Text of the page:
What species of fish were collected?
At the time of the fish sampling project, FNHA desired to collect a variety of salmon species. Of the fish contributed by harvesters, all but one was sockeye. This may have been due to the timing of the sockeye salmon run and the preferred harvest at the time. Future monitoring would benefit from having a variety of species analysed.
Why were some fish appearing to fall apart?
FNHA does not have scientific expertise in fish health. We have requested information from Department of Fisheries and Oceans which may explain this appearance.
Was the ill-looking fish tested?
Although FNHA did not receive samples of the fish that appeared ill, we are aware that Xaxli'p First Nation has independently submitted an ill-looking fish for analysis. The FNHA risk assessor is willing to interpret those results. It is generally advisable that fish which appear to be ill or which are dead should not be consumed. Therefore the fish submitted to the FNHA fish sampling project and current data would represent what people would consume.
Is FNHA willing to collaborate with communities who have carried out their own independent testing?
Yes, there is significant value in collaborating on any current and future work carried out in response to the Mt Polley tailings breach. As this incident has resulted in far-reaching concerns, it is ideal for FNHA to be aware of the information that has been obtained by communities and to be able to support communities in interpreting risks to health. Furthermore, having a larger data set will help us collectively understand the extent of impacts. The Mt Polley Mine Breach Environmental Working Group is also interested in looking at all available data collectively to in order to have a greater dataset from which to assess the impacts and determine the needs for future work.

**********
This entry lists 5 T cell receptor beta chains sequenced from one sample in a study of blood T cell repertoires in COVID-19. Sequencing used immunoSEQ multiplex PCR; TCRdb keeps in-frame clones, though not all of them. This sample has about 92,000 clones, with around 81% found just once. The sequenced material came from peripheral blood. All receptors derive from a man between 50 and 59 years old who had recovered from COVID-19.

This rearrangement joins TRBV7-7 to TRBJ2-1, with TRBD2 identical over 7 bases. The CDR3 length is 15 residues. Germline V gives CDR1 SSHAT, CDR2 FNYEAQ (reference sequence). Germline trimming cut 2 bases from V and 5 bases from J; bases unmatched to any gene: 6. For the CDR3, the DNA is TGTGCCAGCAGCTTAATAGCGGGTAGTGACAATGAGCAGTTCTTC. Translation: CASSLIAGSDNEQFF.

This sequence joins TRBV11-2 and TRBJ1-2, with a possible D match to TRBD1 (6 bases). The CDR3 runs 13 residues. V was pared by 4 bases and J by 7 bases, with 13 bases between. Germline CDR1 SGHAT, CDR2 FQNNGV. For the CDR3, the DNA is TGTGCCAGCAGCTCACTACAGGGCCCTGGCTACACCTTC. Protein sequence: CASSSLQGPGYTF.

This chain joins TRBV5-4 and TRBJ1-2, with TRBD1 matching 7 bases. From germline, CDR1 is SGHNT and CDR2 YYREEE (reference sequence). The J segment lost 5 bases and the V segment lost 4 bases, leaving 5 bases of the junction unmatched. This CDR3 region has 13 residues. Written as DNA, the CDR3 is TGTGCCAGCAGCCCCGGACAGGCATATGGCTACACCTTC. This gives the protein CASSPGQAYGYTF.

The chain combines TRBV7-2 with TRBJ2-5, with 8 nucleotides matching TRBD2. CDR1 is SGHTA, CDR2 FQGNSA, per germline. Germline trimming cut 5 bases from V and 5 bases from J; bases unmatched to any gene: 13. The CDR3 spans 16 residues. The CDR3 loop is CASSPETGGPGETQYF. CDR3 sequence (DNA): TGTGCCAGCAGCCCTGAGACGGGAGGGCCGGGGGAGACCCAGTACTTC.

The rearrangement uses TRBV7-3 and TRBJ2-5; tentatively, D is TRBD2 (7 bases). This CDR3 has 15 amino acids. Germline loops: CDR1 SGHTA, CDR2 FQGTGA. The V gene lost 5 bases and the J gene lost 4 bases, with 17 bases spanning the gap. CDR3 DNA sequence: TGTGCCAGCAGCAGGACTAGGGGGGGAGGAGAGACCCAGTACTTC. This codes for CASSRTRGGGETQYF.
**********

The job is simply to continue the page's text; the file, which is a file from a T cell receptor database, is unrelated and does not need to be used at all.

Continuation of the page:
MOE Mount Polley Incident site: http://www.env.gov.bc.ca/eemp/incidents/2014/mount-polley/
MOE Updated Chronology of Events http://www.env.gov.bc.ca/eemp/incidents/2014/mount-polley/pdf/20140924/MtPolley_ChronoEvent_24Sept2014.pdf
MOE Frequently Asked Questions (updated) http://www.env.gov.bc.ca/eemp/incidents/2014/mount-polley/pdf/20140924/FAQ_MtPolleyOpenHouse_25Sept2014%20(3).pdf
MOE Factsheet – Sampling and Test Results http://www.env.gov.bc.ca/eemp/incidents/2014/mount- polley/pdf/20140924/FS_MtPolleySampling_24Sept2014.pdf
Download a copy of this communique in PDF form here. (521 KB)